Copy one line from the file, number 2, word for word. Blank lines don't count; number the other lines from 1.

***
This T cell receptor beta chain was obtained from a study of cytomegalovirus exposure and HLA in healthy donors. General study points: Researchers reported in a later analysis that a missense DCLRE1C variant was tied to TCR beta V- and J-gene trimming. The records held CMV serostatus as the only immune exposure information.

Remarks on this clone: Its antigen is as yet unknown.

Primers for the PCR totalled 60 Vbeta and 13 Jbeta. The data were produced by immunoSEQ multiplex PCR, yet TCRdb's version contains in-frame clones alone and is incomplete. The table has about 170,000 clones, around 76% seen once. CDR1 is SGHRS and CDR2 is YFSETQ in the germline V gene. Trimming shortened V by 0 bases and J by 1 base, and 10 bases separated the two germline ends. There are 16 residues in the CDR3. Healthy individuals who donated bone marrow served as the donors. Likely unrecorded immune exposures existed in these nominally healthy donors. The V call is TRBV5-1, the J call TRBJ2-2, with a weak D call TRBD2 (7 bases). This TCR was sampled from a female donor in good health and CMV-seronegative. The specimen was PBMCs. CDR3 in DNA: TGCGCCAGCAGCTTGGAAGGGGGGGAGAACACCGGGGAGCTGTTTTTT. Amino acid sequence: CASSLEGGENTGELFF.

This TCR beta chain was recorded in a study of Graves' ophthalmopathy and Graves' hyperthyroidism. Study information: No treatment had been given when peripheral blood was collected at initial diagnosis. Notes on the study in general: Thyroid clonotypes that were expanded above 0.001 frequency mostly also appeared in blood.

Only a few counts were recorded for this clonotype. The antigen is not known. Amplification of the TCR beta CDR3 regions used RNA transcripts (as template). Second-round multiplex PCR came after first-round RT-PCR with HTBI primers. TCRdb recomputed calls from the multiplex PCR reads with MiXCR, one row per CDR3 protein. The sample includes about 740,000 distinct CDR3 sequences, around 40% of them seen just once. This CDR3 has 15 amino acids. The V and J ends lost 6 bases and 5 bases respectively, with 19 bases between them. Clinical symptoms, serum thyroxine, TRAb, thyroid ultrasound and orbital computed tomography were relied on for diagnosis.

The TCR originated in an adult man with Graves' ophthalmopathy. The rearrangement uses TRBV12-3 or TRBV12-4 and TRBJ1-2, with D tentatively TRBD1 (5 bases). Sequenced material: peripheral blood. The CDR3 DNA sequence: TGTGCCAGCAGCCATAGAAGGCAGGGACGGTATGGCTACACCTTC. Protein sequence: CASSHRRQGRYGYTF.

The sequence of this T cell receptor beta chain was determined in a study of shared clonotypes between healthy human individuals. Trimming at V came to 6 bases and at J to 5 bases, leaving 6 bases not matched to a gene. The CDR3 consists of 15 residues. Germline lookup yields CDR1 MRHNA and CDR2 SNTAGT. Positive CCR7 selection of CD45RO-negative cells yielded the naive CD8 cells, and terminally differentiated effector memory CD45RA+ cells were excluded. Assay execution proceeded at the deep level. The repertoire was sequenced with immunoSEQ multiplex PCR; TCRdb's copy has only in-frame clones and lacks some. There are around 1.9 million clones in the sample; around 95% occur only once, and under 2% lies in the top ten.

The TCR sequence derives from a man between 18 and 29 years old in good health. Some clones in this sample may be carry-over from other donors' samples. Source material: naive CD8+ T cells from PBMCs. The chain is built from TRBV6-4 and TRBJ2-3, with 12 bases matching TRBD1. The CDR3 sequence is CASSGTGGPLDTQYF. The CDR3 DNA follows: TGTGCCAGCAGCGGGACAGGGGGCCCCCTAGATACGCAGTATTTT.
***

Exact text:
Remarks on this clone: Its antigen is as yet unknown.